Post-production is where it all comes together. Nobody sees what goes on in this phase, but it will make or break your video. It’s not easy to tell what went into the editing process or how much audio leveling, mixing, and enhancing goes into a piece. Here are the key parts:
Editing: Production typically requires more editing than you’d probably think. Sorting through and analyzing all that footage takes time. Allow enough time for revisions and approvals in this stage, I find that most clients need at least two rounds of revisions, and these should be planned for from the start.
Sound Mixing: Only once the picture has been locked and the client is happy with the edit should the audio mixing be done. You don’t want to waste time cleaning up things that will be cut.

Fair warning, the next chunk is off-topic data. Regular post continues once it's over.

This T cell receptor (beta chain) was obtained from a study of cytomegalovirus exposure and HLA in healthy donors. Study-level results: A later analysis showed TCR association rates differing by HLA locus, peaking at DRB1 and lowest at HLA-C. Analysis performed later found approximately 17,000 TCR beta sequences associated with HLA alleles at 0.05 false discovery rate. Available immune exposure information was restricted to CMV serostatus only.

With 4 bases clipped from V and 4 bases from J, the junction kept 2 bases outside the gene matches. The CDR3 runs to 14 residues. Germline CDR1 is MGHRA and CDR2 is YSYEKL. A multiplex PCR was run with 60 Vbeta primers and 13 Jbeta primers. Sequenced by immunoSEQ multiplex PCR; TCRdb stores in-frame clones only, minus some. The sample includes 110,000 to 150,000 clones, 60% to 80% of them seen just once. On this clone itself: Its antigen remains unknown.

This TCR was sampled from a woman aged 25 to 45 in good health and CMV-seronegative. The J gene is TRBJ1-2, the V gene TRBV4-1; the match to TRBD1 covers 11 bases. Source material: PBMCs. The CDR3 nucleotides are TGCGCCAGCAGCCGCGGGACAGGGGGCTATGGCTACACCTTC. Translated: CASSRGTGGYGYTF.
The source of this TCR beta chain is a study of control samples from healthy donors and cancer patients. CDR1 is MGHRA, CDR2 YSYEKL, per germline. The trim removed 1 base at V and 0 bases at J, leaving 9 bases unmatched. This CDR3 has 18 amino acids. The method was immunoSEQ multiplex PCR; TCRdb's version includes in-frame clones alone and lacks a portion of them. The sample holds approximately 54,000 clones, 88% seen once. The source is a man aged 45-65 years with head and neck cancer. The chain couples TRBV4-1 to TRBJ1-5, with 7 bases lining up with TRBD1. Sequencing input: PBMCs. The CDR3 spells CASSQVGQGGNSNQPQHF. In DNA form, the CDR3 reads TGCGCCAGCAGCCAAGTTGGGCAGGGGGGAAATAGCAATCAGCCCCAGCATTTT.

Color Correction: Color correction can turn decent-looking footage into great looking video. But it’s not a simple procedure. As a result, we like to allow a good deal of time for this at the end.
Approvals: It’s good practice to show the client a “rough cut” (or sometimes even a not-so rough cut) and then give them at least two rounds to make changes. These rounds of revisions should be built into the budget. If chang-es keep coming, the client should be prepared to allocate additional budget toward further refinements.
Delivery: The delivery format and method is something that needs to be ar-ticulated at the very beginning of the project, as it can have profound implica-tions on the entire process. If you are unsure, you should involve your produc-tion team to resolve this question up front. It’s a very big deal and can kill a project if someone makes a wrong assumption
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